Entries in stereotypes (6)


Beware of Claims about Single People that Come from Online Dating Services

Have you seen the headlines about the “Singles in America” survey? Match.com is oh-so-proud of it. The company boasts of the intellectual firepower behind their study. The survey is touted as “comprehensive” and the Match.com CEO brags that, “Since its inception, Singles in America has proven to be an unprecedented source of insight into the ideologies and lifestyle choices of today’s singles.”

Of course, the fact that the survey comes from Match.com should set off our scientific alarm bells. But Match.com points to their scholars in charge, and notes that the results are based on a representative sample of 5,000 American singles and 1,000 married people. Plus, sadly enough, many media outlets take the findings reported in the press release and run with them, as though they were ferrying precious cargo. So I think it is important to take a close look from a scientific perspective, and offer a less credulous perspective than you might find elsewhere.

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The “Halo” of Hot Women

When you see a really attractive woman, you might be struck by her beauty, but does her beauty affect what you assume is going on in her head? Or what kind of character she has? Perhaps. People tend to assume that physically attractive people hold other positive qualities just by looking at them—this is one example of the “Halo Effect” or what is also known as the “what is beautiful is good” stereotype. For example, observers assume that good-looking people are more socially skilled, better at their jobs, and more emotionally healthy (e.g., less anxiety or loneliness). But is there any truth to this perception? Are hot people actually higher on these qualities? Researchers examined this question in a recent study published in Psychological Science.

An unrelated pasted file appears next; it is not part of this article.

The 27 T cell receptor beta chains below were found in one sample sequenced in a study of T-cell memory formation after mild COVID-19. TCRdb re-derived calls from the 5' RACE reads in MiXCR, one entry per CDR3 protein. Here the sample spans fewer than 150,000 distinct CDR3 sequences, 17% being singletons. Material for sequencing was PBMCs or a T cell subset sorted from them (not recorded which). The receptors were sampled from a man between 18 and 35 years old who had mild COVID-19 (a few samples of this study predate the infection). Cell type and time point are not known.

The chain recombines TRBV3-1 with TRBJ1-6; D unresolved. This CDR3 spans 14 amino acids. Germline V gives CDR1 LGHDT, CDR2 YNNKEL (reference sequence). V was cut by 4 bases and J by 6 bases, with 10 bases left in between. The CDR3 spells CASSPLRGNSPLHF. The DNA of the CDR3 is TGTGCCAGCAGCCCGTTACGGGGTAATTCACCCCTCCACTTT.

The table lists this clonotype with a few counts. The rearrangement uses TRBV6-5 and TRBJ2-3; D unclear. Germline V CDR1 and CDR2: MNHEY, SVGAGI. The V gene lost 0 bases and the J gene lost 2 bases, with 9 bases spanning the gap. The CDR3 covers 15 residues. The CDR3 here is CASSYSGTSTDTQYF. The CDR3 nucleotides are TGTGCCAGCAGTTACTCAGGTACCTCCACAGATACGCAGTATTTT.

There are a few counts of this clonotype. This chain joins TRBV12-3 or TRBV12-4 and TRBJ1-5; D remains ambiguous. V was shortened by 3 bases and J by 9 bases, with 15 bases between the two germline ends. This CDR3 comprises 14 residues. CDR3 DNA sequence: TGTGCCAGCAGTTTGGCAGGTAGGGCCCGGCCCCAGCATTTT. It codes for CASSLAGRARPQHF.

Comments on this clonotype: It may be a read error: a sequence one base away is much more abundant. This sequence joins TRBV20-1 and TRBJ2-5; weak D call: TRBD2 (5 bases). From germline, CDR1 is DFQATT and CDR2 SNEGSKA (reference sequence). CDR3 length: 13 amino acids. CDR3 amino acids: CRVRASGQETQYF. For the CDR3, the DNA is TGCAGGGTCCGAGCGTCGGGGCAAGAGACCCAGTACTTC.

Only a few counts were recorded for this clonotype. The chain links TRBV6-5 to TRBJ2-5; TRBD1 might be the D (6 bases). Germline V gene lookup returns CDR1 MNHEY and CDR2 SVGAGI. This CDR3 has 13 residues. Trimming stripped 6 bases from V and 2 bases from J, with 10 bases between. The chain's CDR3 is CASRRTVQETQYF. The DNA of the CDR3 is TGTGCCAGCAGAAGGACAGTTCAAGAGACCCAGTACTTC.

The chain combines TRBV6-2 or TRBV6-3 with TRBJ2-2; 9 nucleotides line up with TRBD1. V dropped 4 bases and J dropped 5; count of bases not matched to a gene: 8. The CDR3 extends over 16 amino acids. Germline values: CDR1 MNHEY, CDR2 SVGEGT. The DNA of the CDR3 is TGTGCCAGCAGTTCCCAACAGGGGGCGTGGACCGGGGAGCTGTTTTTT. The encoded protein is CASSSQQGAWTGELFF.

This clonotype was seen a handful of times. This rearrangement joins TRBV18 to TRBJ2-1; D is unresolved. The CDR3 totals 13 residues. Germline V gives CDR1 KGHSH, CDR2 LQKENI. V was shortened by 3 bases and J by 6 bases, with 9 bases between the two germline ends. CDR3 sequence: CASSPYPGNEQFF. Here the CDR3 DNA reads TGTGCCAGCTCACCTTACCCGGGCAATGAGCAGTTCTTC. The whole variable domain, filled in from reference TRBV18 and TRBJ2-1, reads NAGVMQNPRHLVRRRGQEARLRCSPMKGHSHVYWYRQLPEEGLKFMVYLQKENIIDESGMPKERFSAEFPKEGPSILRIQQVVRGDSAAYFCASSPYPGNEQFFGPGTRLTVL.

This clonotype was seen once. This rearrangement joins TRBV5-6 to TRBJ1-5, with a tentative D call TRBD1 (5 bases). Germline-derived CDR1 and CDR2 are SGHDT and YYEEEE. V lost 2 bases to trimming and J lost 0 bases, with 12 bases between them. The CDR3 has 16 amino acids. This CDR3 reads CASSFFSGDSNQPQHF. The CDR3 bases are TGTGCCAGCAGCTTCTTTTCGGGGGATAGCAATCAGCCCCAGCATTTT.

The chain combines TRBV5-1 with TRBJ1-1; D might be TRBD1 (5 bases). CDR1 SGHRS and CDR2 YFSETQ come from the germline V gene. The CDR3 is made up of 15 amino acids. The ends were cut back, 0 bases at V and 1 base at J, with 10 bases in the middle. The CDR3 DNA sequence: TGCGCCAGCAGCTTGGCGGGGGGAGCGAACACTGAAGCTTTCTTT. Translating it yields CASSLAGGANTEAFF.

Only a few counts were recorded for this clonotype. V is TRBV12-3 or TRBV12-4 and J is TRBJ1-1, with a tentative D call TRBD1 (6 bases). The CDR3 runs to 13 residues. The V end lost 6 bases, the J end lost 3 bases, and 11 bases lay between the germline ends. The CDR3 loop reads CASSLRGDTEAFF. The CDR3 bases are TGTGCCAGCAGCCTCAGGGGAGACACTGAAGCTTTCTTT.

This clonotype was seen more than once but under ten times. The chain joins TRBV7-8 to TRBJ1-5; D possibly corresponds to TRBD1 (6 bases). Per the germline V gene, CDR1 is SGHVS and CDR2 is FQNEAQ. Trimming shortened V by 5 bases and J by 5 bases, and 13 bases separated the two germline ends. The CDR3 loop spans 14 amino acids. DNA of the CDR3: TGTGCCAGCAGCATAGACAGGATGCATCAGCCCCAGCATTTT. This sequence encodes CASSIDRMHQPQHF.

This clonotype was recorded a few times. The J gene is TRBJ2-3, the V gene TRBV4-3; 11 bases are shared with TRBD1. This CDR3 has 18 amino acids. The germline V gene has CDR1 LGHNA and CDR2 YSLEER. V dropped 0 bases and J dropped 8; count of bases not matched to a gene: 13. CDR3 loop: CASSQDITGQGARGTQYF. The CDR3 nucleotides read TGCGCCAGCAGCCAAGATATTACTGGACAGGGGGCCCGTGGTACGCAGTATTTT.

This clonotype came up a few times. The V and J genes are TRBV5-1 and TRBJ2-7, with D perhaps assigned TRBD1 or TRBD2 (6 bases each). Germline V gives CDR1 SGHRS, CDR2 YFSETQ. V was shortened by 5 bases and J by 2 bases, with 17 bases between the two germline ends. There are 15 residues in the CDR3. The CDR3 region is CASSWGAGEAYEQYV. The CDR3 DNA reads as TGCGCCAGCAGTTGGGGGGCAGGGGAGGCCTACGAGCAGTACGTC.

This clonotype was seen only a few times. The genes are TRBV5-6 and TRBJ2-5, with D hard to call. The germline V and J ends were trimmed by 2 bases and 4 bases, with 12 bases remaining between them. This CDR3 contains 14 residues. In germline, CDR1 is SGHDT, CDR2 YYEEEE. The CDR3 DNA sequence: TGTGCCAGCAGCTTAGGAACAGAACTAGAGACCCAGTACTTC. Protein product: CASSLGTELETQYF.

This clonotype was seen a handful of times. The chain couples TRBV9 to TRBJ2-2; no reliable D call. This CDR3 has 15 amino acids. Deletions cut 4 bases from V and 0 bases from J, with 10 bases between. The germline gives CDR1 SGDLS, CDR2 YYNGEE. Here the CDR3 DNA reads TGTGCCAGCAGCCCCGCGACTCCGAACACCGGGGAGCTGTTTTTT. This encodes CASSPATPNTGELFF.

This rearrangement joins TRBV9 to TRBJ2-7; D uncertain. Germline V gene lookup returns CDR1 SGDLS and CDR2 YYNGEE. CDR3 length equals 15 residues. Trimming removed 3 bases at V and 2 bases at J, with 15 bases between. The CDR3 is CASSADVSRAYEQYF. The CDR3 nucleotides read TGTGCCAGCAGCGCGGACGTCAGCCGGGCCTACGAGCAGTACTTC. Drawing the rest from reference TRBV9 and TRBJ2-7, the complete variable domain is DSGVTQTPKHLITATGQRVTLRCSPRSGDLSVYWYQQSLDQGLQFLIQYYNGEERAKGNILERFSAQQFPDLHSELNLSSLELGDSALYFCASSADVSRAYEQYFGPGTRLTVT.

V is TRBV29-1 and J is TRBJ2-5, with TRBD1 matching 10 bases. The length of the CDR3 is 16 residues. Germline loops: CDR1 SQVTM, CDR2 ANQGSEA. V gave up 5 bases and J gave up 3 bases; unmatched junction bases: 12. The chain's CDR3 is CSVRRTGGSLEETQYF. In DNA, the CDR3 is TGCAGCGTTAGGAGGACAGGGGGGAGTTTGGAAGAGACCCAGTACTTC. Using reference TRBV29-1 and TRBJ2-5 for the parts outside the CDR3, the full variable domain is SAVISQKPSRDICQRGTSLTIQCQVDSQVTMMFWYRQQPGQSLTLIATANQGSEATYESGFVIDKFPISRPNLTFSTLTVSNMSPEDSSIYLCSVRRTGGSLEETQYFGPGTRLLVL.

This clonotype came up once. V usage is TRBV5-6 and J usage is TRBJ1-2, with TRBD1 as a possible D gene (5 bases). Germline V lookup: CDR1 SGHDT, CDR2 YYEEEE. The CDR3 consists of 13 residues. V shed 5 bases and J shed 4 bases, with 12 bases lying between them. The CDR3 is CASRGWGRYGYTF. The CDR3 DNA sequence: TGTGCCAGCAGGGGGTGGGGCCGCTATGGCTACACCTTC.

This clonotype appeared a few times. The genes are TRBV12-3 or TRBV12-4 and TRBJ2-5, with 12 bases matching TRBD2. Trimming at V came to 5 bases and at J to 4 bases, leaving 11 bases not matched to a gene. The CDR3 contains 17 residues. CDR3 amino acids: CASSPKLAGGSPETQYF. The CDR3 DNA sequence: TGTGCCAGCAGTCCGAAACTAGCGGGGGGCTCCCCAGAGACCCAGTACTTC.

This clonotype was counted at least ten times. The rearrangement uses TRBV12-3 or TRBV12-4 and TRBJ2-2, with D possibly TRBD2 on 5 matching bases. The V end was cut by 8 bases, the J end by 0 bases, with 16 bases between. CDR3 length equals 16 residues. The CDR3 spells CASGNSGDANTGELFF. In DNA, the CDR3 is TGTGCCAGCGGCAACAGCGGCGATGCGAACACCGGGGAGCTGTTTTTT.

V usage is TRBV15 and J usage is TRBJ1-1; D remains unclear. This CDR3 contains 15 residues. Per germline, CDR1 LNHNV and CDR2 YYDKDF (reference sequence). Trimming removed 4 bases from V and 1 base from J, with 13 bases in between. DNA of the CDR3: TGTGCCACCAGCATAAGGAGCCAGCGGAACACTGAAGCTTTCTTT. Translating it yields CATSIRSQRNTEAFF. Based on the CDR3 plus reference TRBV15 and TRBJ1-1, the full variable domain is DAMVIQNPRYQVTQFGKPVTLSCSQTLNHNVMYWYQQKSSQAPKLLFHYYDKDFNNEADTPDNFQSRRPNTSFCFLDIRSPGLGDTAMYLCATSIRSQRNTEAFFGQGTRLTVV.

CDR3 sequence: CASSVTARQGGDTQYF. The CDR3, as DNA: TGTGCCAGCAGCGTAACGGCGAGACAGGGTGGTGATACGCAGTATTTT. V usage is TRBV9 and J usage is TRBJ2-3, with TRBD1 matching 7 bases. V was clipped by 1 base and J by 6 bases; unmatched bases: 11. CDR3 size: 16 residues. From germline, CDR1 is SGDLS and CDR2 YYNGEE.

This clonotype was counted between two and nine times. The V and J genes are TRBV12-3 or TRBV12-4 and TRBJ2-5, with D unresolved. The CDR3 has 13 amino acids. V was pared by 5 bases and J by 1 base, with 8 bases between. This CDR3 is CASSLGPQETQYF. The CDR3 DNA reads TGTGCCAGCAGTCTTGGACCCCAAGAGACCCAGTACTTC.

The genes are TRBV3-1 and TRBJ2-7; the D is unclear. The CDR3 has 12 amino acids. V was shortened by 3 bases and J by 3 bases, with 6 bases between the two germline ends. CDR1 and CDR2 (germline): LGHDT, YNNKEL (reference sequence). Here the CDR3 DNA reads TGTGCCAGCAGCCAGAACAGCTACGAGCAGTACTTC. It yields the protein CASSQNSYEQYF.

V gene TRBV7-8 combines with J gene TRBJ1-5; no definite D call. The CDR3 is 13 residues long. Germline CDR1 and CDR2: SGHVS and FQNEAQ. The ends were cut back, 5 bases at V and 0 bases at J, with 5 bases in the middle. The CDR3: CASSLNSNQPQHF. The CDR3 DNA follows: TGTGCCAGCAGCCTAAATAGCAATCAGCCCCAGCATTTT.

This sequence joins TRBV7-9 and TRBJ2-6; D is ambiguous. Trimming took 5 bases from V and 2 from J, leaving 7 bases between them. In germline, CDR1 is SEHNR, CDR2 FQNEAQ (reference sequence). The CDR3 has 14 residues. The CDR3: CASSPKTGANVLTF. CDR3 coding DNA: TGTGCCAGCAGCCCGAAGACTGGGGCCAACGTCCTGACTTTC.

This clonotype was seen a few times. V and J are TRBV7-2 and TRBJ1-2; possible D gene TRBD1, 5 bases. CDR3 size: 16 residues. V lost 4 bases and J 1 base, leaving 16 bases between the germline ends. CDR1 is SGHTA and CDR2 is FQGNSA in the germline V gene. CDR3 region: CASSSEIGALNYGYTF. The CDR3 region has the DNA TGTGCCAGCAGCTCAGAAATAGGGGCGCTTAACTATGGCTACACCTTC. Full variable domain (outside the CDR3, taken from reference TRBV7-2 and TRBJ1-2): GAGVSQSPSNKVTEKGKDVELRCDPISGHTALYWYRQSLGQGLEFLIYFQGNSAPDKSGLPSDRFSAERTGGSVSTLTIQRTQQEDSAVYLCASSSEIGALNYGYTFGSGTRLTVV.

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Are Single People Stigmatized by Society?

If you are single, after graduation there isn’t one occasion where people celebrate you…Hallmark doesn’t make a “congratulations, you didn’t marry the wrong guy” card. And where’s the flatware for going on vacation alone? – Carrie Bradshaw (Sex and the City)

Over the past few decades, the rate of marriage has declined while the rate of divorce has crept up. In spite of these major social shifts, most people still view marriage positively and think of it as the ideal state we should strive for. In fact, we hold the institution of marriage in such high regard that not only do we celebrate and reward marriages with extravagant ceremonies and gifts (even when it’s someone’s second, third, or fourth wedding!), but society also gives preferential treatment to people who are married. This bias favoring married over single people has only recently caught scientists’ attention and we are just beginning to learn how deep this prejudice runs.

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Do Men Really Think About Sex Every Seven Seconds?

Most of you have probably heard the statistic that men think about sex every seven seconds. If this is correct, it means that sex crosses men’s minds 514 times per hour. Talk about sex on the brain! But is there any truth to this statistic?

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The Attractiveness Stereotype and Barney’s “Crazy-Hot” Scale

Like it or not, one of the most influential factors in romantic attraction is physical attractiveness. That’s right, hotness! While some may denounce or shy away from this fact for fear of sounding superficial, the dirty little secret is that we’re all subject to the “beautiful is good” belief. Psychologists’ refer to this beauty bias as the “attractiveness stereotype,” and for decades they’ve shown that people have a tendency to assume that those who are physically attractive are not only desirable because they’re hot, but also because they are believed to possess a number of other socially desirable traits.

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Science "OR" Relationships?

As most people know, there are persistent barriers and biases that women face in scientific disciplines. But could their relationships be one of them? New research that will be appearing in the journal Personality and Social Psychology Bulletin highlights the conflict between the pursuit of romantic relationships and science/math for women.

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